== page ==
Forum – A column where you get eyes on both sides of a hot button issue.
Does Prop 22 Do Justice to the Gig Economy? No!
In 1959, despite graduating at top of her law class at Columbia, Ruth Bader Ginsberg had a hard time finding jobs because she was a mother. She, later on, went on to work on gender equality laws over the next decades. As a result, today any reference to an employee’s sex in the workplace decisions irrespective of their capabilities will land employers in a world of legal trouble. At its core AB5 is about economic inequality in the workplace.
Just like gender equality laws from the 70s, AB5 can appear burdensome to employers. On the other hand, Proposition 22 at its core is about Uber, Lyft, Doordash, and other gig economy companies trying to get away with an awful business model of counting their employees as a variable cost. The ads for Prop 22 mischaracterize the drivers as only part-time workers who already have a full-time job.
Based on my personal experience on multiple Uber rides this is completely untrue. These Drivers depend on UBER for a substantial if not all of their income. And based on my conversations with them they barely earn a minimum wage and have no allowance for the depreciation of their cars. Never mind health coverage. Uber makes it a policy to lobby and pressure lawmakers in every city to support their flawed business model.
Despite this, their stock is down 20% from IPO in May 2019 and have a 1.6B loss against revenue of just 2.6B. I imagine other rideshare companies are probably in similar shape. Further with self-driving cars fast approaching its only a matter of time before Uber goes driverless making this move a short-term gimmick to support their flagging stock price. A favorite argument of conservatives is why have worker regulations at all why not let everyone work for “themselves”. This is euphemistically called the right to work in many states especially the southern states. In 2008, a detailed study of the RTW states was done by the National Education Council and the findings of the study are very damning. The RTW states have: a higher poverty rate of 14.4% versus the 12% in others, lower per capita income of 38K versus 44K, and a higher rate of uninsured people. The uninsured rate differential is probably even higher today because many of these very states rejected Obamacare Medicaid expansion. Sustainable economic activity is created as a result of entrepreneurship coupled with good regulation. The choice should not be between no job and a bad job.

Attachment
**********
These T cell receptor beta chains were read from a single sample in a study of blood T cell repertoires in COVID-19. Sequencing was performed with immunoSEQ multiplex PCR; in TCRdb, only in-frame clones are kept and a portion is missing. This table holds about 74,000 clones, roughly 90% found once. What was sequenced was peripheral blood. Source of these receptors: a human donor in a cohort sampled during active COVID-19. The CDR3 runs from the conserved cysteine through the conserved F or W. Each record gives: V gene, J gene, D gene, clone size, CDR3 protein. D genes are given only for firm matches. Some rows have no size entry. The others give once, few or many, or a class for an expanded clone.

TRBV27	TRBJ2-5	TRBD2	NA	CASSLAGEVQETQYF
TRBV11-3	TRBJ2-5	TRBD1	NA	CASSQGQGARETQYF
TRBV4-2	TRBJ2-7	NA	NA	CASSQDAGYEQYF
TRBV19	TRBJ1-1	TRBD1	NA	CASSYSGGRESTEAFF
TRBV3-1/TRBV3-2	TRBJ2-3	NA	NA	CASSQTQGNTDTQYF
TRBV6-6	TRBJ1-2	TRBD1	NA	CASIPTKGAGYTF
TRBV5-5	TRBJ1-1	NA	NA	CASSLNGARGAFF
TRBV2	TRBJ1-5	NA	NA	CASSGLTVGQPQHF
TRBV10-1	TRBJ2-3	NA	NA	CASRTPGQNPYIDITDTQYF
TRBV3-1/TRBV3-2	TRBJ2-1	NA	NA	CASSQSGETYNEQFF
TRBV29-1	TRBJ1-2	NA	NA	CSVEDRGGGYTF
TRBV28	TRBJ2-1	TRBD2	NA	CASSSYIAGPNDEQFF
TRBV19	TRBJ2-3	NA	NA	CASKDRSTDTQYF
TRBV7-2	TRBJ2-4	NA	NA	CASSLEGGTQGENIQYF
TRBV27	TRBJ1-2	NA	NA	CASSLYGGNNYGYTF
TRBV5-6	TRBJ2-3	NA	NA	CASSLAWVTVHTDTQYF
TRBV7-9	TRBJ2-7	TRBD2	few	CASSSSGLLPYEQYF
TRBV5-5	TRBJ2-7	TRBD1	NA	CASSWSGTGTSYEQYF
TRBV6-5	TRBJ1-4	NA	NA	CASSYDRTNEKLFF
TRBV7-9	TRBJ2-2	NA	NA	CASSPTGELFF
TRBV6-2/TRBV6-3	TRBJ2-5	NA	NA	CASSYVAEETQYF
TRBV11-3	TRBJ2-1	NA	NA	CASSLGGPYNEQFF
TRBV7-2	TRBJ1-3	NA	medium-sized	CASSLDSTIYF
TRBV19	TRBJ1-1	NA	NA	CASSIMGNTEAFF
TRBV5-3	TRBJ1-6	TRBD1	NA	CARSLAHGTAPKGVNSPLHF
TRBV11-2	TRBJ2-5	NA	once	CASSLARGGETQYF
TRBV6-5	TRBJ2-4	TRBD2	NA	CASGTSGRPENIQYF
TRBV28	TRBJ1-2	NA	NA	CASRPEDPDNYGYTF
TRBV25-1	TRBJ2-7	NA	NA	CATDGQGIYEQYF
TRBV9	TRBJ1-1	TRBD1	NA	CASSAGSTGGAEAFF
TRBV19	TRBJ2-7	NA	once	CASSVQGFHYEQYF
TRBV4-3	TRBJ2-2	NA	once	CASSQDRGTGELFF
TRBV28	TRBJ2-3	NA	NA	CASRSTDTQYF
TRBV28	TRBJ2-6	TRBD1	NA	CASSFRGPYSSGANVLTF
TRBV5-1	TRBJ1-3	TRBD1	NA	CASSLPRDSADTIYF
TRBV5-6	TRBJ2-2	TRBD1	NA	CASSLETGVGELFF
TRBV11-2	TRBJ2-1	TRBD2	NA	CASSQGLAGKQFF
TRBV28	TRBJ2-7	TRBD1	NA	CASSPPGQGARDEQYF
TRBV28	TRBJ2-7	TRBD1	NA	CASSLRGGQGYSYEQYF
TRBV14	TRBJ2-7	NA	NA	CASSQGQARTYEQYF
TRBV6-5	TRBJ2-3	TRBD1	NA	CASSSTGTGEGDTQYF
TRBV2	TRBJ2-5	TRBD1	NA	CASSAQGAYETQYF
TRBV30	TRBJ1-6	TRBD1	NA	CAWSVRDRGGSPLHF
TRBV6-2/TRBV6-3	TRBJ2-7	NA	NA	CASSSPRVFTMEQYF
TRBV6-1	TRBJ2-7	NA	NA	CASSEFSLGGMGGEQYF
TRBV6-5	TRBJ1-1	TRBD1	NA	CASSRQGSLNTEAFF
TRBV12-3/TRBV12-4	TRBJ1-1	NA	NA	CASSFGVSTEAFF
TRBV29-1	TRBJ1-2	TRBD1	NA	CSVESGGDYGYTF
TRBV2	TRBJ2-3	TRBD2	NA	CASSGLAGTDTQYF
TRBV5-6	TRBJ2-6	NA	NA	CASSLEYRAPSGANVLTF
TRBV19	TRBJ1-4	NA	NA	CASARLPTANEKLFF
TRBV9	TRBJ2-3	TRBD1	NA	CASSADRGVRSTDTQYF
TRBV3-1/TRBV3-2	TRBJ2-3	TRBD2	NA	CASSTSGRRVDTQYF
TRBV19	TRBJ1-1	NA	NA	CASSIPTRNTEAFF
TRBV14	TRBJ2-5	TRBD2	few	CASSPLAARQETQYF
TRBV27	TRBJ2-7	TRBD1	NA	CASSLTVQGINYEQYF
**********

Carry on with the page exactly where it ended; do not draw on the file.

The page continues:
Having said that AB5 is far from perfect. The issue with Prop 22 is that it is a proposition. We have bi-annual elections and representative democracy – the proposition process just circumvents the legislative process. So I recommend a no vote on 22.
Mani Subramani is a veteran of the semiconductor equipment industry. He enjoys following politics and economics.
Does Prop 22 Do Justice to the Gig Economy? Yes!
In these times of rampant unemployment, gig jobs at Uber, Lyft, Doordash, etc. are providing a lifeline to over a million Californians. Prop 22 will eliminate these jobs as the businesses cannot afford to treat these workers as employees and pay for benefits. Prop 22 preserves the right of these drivers to be independent contractors, something that is supported 4:1 by these drivers. The CA Chamber of Commerce and Silicon Valley Group are among others urging a Yes vote on Prop 22. Gig employment offers flexibility and freedom for workers to set their own hours and also work part-time.
Gig employment is going to be the main employment engine of the future. Governor Newsom should immediately campaign for a Yes vote on Prop 22 and ensure its passage. The livelihood of more than a million Californians depends on it.
Please vote YES on Prop 22.
Rameysh Ramdas is a resident of the SF Bay Area and has a keen interest in Politics and Current Events.
Have ideas for what out Forum columnists should debate? Send a note to email@example.com